Meet Mr. Murphy- Payton’s new science co-teacher

By Sanaa Taqvi, Staff Writer

As Payton welcomes the class of 2026 into the building for the first time, it also welcomes a new cohort of teachers. This year, there are 22 new staff members joining the WPCP community! I met with Mr. Murphy, a new science teacher at Payton to hear his story. 

Mr. Murphy likes to travel and go to the beach in his free time.

Paw Print: Why did you elect to teach at Payton?
Mr. Murphy: The recent reputation. How diverse it is here…even for the teachers. I was at a point in my career where I wanted to grow professionally and this is a great place to be to do that.

Paw Print: What got you into teaching in the first place?
Mr. Murphy: So I’ve always had a passion for working with youth, which sounds weird. Mostly teenagers. Even when I was in my first career, which was marketing and management, I was always working with teenagers. Through my church, through my fraternity, doing like community service stuff – creating programs and trying to help. So, when I wasn’t happy in my career anymore, even though I was making really good money, people close to me started saying things like “Hey, why don’t you think about teaching?” and I was like “You’re asking me to take a pay cut…you sound crazy.” But, I respected the opinions of those people who were saying that so eventually I had to step back and reassess things. Is this [current career] gonna continue to make me happy? Should I switch careers, which sounds insane right now, and try to do something that makes me happier? And I did. I reached back out to my mentor and he got me into a program for career switchers going into education. And, I’ve loved teaching ever since.

Paw Print: Why did you elect to teach high schoolers? Because you like working with teenagers?
Mr. Murphy: I have a very relaxed and sarcastic personality…that doesn’t bode to well with younger students. They wouldn’t pick up [on] my sarcasm. They wouldn’t get my jokes. So I’m able to be a little more real with teenagers. Like with you all…I’m able to relate more; I’m able to I don’t know, just be myself more instead of being like…in elementary school you have to be like “All right guys, here’s what we’re gonna learn today! We’re gonna do some math,” It’s not me. Yeah, it just fits my personality more.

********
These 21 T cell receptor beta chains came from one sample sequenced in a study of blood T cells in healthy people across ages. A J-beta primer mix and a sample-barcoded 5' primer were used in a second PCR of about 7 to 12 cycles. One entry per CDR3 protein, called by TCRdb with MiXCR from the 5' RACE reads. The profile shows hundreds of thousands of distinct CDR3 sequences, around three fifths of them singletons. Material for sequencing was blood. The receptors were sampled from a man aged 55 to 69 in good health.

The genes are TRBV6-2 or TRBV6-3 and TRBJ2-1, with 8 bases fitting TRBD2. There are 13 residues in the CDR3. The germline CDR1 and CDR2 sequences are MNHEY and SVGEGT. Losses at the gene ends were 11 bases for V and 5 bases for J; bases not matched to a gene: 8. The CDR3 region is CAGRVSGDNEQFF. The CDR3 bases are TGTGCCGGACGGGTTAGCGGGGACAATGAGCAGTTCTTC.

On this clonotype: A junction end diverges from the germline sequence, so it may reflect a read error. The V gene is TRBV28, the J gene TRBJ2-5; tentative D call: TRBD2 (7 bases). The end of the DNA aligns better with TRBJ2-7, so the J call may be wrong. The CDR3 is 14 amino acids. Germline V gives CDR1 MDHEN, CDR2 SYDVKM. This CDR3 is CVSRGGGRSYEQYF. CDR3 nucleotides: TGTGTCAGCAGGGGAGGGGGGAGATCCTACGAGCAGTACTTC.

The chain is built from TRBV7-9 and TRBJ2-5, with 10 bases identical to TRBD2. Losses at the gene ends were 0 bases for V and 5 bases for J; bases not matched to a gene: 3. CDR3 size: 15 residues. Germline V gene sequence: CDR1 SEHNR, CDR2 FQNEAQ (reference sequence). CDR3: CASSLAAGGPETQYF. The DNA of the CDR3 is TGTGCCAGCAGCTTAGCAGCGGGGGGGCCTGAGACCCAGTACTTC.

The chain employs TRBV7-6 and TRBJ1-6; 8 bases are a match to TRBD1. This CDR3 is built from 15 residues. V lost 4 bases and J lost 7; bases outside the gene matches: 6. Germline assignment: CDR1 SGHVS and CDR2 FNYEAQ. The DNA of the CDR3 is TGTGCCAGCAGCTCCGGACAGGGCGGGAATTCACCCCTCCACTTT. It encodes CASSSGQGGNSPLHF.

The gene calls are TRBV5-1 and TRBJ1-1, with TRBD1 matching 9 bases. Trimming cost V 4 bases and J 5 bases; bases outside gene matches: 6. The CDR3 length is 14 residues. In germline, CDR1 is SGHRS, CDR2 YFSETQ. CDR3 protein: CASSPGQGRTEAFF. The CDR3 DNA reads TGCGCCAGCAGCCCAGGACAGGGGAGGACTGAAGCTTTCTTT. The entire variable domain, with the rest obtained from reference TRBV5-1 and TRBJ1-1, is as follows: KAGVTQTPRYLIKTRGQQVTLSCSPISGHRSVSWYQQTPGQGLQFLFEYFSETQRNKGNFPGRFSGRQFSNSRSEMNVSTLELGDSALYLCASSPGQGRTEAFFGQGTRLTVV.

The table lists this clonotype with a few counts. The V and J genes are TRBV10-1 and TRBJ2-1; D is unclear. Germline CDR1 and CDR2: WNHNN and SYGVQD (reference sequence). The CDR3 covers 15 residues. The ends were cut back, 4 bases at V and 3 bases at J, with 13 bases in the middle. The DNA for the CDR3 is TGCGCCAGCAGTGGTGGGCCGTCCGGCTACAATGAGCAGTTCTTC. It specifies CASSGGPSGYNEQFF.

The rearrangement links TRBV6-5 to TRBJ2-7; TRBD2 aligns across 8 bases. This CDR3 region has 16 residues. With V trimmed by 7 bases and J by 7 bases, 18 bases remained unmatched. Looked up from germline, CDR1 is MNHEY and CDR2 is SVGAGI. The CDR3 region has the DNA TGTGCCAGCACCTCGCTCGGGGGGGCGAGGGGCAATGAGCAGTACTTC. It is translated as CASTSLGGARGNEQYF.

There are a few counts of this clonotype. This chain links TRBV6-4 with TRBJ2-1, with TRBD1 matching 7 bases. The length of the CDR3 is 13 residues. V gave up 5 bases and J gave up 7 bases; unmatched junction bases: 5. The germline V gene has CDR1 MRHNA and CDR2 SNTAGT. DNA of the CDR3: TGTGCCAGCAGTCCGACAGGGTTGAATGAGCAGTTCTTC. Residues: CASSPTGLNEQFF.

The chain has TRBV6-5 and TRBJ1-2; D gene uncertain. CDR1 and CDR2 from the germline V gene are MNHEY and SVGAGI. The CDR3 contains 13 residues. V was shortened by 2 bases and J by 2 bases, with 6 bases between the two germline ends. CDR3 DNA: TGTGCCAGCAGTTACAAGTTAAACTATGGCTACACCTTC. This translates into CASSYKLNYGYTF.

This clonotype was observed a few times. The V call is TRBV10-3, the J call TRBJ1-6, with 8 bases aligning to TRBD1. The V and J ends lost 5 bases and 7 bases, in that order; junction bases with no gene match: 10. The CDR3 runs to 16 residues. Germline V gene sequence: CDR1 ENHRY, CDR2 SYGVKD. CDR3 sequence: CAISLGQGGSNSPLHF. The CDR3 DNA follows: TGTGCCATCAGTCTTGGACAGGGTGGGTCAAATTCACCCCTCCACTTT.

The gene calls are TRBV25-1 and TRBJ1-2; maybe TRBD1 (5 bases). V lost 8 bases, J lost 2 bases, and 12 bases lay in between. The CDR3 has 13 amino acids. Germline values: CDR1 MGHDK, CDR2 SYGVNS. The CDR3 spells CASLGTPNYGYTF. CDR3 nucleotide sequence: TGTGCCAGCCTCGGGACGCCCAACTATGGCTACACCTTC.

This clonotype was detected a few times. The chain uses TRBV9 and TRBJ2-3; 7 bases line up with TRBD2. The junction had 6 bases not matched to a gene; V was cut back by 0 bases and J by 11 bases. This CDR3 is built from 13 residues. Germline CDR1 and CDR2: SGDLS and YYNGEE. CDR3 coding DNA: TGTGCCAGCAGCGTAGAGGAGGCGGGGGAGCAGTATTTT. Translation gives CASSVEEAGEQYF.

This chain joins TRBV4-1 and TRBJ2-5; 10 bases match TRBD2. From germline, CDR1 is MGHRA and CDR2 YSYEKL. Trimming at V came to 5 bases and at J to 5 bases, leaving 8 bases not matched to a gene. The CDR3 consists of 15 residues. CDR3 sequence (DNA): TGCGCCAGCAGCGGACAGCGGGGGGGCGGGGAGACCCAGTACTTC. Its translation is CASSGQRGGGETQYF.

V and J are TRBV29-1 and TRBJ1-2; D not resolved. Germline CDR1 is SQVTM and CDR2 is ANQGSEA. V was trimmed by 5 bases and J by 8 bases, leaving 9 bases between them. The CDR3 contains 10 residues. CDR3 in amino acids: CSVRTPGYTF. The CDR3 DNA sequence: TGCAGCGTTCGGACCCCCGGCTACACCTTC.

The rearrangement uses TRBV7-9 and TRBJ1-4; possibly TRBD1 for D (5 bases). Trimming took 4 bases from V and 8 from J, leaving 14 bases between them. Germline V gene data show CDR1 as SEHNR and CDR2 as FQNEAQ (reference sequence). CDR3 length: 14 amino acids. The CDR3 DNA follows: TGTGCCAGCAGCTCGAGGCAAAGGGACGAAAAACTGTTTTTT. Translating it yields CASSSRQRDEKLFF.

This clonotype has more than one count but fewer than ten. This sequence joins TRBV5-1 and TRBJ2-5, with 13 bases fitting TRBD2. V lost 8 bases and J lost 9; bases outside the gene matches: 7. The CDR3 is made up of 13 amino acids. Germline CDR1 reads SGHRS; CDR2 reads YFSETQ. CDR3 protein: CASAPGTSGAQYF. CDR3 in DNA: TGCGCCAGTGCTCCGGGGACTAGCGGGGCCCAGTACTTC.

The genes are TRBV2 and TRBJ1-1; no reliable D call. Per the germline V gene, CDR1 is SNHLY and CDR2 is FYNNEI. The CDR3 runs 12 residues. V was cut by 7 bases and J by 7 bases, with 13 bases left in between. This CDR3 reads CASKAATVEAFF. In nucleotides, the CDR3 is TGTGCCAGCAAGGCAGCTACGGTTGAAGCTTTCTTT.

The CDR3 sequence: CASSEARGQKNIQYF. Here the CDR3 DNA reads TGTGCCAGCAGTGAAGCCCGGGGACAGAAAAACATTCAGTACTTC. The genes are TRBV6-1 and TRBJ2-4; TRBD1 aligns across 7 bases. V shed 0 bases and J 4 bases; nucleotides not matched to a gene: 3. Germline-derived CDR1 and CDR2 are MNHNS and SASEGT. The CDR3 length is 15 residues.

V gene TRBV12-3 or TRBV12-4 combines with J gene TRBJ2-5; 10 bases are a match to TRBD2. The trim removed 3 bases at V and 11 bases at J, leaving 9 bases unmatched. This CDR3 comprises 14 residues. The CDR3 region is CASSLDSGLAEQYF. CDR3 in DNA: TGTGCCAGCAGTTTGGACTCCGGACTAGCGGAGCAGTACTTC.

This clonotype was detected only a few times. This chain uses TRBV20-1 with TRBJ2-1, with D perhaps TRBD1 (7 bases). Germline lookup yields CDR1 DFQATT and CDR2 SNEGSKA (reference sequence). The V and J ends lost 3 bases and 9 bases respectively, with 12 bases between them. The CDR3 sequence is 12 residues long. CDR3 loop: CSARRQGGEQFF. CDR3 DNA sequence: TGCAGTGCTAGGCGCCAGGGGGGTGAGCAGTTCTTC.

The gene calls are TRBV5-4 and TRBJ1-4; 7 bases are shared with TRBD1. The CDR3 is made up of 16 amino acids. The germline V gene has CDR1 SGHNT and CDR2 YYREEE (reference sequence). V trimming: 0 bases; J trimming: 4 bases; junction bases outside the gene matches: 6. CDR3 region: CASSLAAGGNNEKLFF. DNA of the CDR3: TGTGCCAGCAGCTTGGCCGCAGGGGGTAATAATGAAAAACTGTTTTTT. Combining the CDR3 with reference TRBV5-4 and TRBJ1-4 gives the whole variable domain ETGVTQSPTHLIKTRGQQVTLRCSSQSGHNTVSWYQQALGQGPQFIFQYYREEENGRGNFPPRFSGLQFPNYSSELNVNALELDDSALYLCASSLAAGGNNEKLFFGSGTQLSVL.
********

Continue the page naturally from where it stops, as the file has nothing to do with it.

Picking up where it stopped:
Paw Print: Why did you choose science?
Mr. Murphy: Ooh. I cover all sciences. So I do Honors Physics, Honors Chemistry, Honors Biology. I love science. I’ve always loved science, even from the high school level. I knew I didn’t want to go into a career as a scientist. I love the process of scientific thinking.

Paw Print: So you’re a Co-Teacher?
Mr. Murphy: Yup. I work in the science department and the Diverse Learner department. Co-teachers…we’re here to kind of support anybody and just help teach but we’re also here to provide those extra supports if you need them: extra time, accommodations. So yeah, I’m in the middle of two departments.

Paw Print: What did you do before becoming a teacher?
Mr. Murphy: I was in corporate America. So, I worked for a sport’s marketing company that was the marketing firm for the St. Louis Cardinals, St. Louis Rams, St. Louis Blues, and minor league teams. And then I was a manager and corporate trainer at Aldi, the grocery store, so my job…I was a manager first and then I started going to help open new stores and train their managers. So it was cool like traveling and going to new states for a couple of months and just like, living out of hotels.

Paw Print:
What are your further career plans?
Mr. Murphy: I plan to be in Chicago for the next, at least, five years. At least. I would like to raise my family in Chicago. Alright, but once my kids are of age, I mean anything is up for grabs. Um…I am currently in school to get my certification to become a principal. So working on that and in the next five years I plan to be administrator…either assistant principal or principal. And like I said most of my degrees are… in marketing and management. I have a masters degree in organizational leadership and then I have a masters in education. So I have more degrees on the business and corporate side. So professionally I plan to run an organization and use my business degrees to become a principal or chief. Since I love traveling, like I said, after five years…who knows. I could teach overseas, that’d be cool.

Paw Print: What are you experiences with equity?